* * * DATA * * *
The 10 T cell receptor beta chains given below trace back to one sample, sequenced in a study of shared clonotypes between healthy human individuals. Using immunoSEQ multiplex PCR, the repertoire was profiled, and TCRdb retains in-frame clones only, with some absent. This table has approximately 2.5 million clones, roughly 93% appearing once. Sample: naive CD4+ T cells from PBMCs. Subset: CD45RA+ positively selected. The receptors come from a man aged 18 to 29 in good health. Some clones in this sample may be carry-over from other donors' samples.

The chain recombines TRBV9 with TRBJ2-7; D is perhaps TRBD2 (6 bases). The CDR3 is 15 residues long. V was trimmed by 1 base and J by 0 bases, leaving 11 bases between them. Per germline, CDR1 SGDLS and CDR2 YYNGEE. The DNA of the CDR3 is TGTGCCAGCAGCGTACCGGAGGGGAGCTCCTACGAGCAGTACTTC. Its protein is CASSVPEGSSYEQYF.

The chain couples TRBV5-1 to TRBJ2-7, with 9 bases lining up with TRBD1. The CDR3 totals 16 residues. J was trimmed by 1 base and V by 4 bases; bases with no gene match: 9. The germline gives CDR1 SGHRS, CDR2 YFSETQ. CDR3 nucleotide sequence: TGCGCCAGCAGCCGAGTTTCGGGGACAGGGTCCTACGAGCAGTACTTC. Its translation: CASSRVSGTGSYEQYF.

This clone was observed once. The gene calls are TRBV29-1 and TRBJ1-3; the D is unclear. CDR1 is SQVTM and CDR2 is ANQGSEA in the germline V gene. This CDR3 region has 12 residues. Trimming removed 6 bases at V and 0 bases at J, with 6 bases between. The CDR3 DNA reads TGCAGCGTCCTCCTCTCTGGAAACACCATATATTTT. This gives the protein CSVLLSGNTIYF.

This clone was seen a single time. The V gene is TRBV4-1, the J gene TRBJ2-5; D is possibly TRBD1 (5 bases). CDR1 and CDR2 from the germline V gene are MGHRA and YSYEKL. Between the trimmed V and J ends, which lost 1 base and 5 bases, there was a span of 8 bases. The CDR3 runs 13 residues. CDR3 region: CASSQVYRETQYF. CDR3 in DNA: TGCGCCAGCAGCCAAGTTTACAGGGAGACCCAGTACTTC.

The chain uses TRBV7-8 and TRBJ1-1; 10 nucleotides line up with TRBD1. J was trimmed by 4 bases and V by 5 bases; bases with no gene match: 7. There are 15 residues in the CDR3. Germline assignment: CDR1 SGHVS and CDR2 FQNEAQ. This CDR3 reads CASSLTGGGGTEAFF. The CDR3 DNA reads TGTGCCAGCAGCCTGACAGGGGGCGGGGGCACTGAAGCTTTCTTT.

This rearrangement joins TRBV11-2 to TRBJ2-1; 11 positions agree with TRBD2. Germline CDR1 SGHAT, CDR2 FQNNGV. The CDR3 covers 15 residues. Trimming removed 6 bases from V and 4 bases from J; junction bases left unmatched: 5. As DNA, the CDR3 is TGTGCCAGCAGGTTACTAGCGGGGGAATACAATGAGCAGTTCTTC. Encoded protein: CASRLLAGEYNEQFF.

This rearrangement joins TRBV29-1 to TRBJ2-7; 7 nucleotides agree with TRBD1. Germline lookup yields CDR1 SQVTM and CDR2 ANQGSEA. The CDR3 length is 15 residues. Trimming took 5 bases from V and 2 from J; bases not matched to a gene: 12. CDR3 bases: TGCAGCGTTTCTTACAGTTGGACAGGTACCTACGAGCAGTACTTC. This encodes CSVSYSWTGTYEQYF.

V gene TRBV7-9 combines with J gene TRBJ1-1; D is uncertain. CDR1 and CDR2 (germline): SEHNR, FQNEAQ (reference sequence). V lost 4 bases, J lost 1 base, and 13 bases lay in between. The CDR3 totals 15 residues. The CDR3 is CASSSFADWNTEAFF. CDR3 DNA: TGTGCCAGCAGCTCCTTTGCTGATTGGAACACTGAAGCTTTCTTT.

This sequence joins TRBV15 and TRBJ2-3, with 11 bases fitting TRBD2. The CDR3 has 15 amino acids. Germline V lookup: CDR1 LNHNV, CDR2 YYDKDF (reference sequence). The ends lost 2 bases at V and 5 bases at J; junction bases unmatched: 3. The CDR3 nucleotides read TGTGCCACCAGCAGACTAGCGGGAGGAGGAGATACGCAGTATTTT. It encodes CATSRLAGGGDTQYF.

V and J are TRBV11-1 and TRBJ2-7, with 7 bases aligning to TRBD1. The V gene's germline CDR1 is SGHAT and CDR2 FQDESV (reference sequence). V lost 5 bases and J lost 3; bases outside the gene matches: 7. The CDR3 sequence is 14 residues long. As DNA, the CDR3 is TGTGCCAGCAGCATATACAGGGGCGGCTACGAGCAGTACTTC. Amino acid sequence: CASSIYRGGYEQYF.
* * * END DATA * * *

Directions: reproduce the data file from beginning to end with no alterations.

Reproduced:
The 10 T cell receptor beta chains given below trace back to one sample, sequenced in a study of shared clonotypes between healthy human individuals. Using immunoSEQ multiplex PCR, the repertoire was profiled, and TCRdb retains in-frame clones only, with some absent. This table has approximately 2.5 million clones, roughly 93% appearing once. Sample: naive CD4+ T cells from PBMCs. Subset: CD45RA+ positively selected. The receptors come from a man aged 18 to 29 in good health. Some clones in this sample may be carry-over from other donors' samples.

The chain recombines TRBV9 with TRBJ2-7; D is perhaps TRBD2 (6 bases). The CDR3 is 15 residues long. V was trimmed by 1 base and J by 0 bases, leaving 11 bases between them. Per germline, CDR1 SGDLS and CDR2 YYNGEE. The DNA of the CDR3 is TGTGCCAGCAGCGTACCGGAGGGGAGCTCCTACGAGCAGTACTTC. Its protein is CASSVPEGSSYEQYF.

The chain couples TRBV5-1 to TRBJ2-7, with 9 bases lining up with TRBD1. The CDR3 totals 16 residues. J was trimmed by 1 base and V by 4 bases; bases with no gene match: 9. The germline gives CDR1 SGHRS, CDR2 YFSETQ. CDR3 nucleotide sequence: TGCGCCAGCAGCCGAGTTTCGGGGACAGGGTCCTACGAGCAGTACTTC. Its translation: CASSRVSGTGSYEQYF.

This clone was observed once. The gene calls are TRBV29-1 and TRBJ1-3; the D is unclear. CDR1 is SQVTM and CDR2 is ANQGSEA in the germline V gene. This CDR3 region has 12 residues. Trimming removed 6 bases at V and 0 bases at J, with 6 bases between. The CDR3 DNA reads TGCAGCGTCCTCCTCTCTGGAAACACCATATATTTT. This gives the protein CSVLLSGNTIYF.

This clone was seen a single time. The V gene is TRBV4-1, the J gene TRBJ2-5; D is possibly TRBD1 (5 bases). CDR1 and CDR2 from the germline V gene are MGHRA and YSYEKL. Between the trimmed V and J ends, which lost 1 base and 5 bases, there was a span of 8 bases. The CDR3 runs 13 residues. CDR3 region: CASSQVYRETQYF. CDR3 in DNA: TGCGCCAGCAGCCAAGTTTACAGGGAGACCCAGTACTTC.

The chain uses TRBV7-8 and TRBJ1-1; 10 nucleotides line up with TRBD1. J was trimmed by 4 bases and V by 5 bases; bases with no gene match: 7. There are 15 residues in the CDR3. Germline assignment: CDR1 SGHVS and CDR2 FQNEAQ. This CDR3 reads CASSLTGGGGTEAFF. The CDR3 DNA reads TGTGCCAGCAGCCTGACAGGGGGCGGGGGCACTGAAGCTTTCTTT.

This rearrangement joins TRBV11-2 to TRBJ2-1; 11 positions agree with TRBD2. Germline CDR1 SGHAT, CDR2 FQNNGV. The CDR3 covers 15 residues. Trimming removed 6 bases from V and 4 bases from J; junction bases left unmatched: 5. As DNA, the CDR3 is TGTGCCAGCAGGTTACTAGCGGGGGAATACAATGAGCAGTTCTTC. Encoded protein: CASRLLAGEYNEQFF.

This rearrangement joins TRBV29-1 to TRBJ2-7; 7 nucleotides agree with TRBD1. Germline lookup yields CDR1 SQVTM and CDR2 ANQGSEA. The CDR3 length is 15 residues. Trimming took 5 bases from V and 2 from J; bases not matched to a gene: 12. CDR3 bases: TGCAGCGTTTCTTACAGTTGGACAGGTACCTACGAGCAGTACTTC. This encodes CSVSYSWTGTYEQYF.

V gene TRBV7-9 combines with J gene TRBJ1-1; D is uncertain. CDR1 and CDR2 (germline): SEHNR, FQNEAQ (reference sequence). V lost 4 bases, J lost 1 base, and 13 bases lay in between. The CDR3 totals 15 residues. The CDR3 is CASSSFADWNTEAFF. CDR3 DNA: TGTGCCAGCAGCTCCTTTGCTGATTGGAACACTGAAGCTTTCTTT.

This sequence joins TRBV15 and TRBJ2-3, with 11 bases fitting TRBD2. The CDR3 has 15 amino acids. Germline V lookup: CDR1 LNHNV, CDR2 YYDKDF (reference sequence). The ends lost 2 bases at V and 5 bases at J; junction bases unmatched: 3. The CDR3 nucleotides read TGTGCCACCAGCAGACTAGCGGGAGGAGGAGATACGCAGTATTTT. It encodes CATSRLAGGGDTQYF.

V and J are TRBV11-1 and TRBJ2-7, with 7 bases aligning to TRBD1. The V gene's germline CDR1 is SGHAT and CDR2 FQDESV (reference sequence). V lost 5 bases and J lost 3; bases outside the gene matches: 7. The CDR3 sequence is 14 residues long. As DNA, the CDR3 is TGTGCCAGCAGCATATACAGGGGCGGCTACGAGCAGTACTTC. Amino acid sequence: CASSIYRGGYEQYF.